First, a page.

Hong Kong hits ‘pause’ on China extradition bill in an attempt to restore calm
Carrie Lam, the executive director of Hong Kong, did not get to withdraw the proposal. The protesters want the bill, the resignation of Lam and the release of protesters arrested this week canceled.
That’s right, the Hong Kong leader suspended efforts to pass a bill that allows extradition to China, in a dramatic change that he said was necessary to restore order in the Asian financial center and prevent further violence and Mass protests In this way, on Saturday, Carrie Lam, executive director of Hong Kong, announced the legislative “pause”, even when the activists asked hundreds of thousands of residents who marched in protest last weekend to return to the streets and demand her resignation. Lam acknowledged that the debate had broken a period of relative calm in the former British colony, including clashes between protesters and police on Wednesday that left more than 80 people injured.
Notably, the Hong Kong Affairs Bureau and Macao, the Beijing-based agency that oversees the city, expressed “support, respect, and understanding,” the official Xinhua news agency said on Saturday, quoting an anonymous spokesperson. The statement echoed Lam’s own comments during her press conference, in which she said repeatedly that the decision to suspend consideration was his.
That being the case, Lam failed to withdraw the proposal, which would allow Hong Kong to reach unique agreements with mainland China and other jurisdictions, arguing that this would contradict his belief that reform was necessary. However, she has stated that it was unlikely that the government would seek approval before the end of the year.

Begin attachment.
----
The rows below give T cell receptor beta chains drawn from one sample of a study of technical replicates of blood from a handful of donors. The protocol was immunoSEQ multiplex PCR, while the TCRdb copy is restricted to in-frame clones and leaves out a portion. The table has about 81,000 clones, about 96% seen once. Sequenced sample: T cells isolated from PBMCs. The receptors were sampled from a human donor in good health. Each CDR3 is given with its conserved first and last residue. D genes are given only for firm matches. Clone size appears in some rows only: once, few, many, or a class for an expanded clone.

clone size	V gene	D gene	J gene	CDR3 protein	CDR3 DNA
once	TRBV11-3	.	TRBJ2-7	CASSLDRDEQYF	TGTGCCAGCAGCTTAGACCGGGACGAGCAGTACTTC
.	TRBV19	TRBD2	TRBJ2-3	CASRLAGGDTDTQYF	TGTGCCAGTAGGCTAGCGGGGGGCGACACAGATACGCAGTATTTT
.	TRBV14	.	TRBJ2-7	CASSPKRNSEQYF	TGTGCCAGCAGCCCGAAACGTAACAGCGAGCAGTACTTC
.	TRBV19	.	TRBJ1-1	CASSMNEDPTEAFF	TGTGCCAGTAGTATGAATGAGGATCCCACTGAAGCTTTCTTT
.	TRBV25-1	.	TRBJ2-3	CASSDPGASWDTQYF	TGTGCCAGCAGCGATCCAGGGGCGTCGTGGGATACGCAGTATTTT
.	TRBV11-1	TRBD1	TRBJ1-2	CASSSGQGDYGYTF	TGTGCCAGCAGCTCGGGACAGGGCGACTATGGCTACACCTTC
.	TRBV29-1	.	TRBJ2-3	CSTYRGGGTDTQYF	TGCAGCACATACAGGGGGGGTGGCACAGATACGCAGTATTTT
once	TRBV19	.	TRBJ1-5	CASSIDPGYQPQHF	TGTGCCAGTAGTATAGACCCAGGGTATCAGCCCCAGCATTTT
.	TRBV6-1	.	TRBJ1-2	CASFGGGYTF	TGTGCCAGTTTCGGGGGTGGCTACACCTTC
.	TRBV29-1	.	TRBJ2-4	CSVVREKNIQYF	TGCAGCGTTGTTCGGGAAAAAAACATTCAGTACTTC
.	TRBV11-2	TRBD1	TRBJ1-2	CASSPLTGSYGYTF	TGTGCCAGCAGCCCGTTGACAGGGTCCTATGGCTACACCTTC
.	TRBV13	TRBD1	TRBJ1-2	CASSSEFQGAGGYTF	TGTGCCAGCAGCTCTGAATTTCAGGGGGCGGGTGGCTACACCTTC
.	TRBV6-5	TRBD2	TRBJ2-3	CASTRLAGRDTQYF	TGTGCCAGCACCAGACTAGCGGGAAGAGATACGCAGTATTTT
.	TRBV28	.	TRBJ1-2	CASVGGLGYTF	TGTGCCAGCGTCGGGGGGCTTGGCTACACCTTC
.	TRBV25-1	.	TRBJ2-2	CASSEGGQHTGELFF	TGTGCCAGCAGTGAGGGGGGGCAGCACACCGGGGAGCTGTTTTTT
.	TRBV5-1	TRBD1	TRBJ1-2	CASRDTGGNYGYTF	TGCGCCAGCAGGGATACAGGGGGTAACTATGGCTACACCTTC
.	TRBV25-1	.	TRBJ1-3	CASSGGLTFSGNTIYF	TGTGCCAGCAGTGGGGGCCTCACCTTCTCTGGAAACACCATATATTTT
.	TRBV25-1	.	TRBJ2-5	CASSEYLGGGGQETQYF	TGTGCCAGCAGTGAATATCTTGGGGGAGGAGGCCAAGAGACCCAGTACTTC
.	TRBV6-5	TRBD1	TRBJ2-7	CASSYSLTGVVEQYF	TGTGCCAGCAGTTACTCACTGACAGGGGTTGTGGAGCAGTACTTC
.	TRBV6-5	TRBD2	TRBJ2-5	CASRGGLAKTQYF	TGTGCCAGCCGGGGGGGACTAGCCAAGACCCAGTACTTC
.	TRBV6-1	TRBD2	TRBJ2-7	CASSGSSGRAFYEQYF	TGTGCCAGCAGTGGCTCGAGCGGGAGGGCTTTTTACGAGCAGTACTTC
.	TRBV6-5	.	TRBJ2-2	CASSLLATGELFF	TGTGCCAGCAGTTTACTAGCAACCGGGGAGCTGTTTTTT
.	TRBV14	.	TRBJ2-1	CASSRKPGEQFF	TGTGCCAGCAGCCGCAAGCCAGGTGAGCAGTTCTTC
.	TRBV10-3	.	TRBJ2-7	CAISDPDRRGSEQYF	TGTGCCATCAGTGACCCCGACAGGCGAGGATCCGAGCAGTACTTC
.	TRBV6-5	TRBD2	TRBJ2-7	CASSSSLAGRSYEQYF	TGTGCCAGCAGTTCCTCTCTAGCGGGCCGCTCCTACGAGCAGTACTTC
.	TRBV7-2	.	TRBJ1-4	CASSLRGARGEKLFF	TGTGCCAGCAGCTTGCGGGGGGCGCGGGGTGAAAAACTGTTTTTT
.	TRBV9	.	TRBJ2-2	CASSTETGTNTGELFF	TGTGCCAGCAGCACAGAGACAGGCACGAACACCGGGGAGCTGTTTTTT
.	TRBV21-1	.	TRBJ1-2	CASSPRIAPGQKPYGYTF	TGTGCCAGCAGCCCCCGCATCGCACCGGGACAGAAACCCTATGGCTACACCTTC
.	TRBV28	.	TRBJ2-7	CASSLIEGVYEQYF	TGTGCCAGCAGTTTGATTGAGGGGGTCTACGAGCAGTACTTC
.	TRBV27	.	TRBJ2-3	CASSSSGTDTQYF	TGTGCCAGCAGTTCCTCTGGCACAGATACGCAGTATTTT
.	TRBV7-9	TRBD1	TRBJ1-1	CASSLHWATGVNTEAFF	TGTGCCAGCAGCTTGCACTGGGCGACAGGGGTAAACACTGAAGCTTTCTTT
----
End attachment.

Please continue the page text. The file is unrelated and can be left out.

“Polarizing views in relation to this bill in society have given rise to violence, very serious confrontations”, Lam told reporters in a briefing that lasted 75 minutes. “That’s why I have come to the view that I have to do something decisively to address the issue of how could I restore as fast as possible the calm in society, and how could I avoid any more law enforcement officers and ordinary citizens being injured”.
Even so, the opponents fear that the legislation exploits the legal wall that separates the justice system from the city of the continent. Business groups argued that the city would lose its appeal as a financial center, while critics of the ruling Communist Party fear that they will be exposed to legal proceedings in Chinese courts.
Source: Bloomberg News — Shawna Kwan and Fion Li | National Post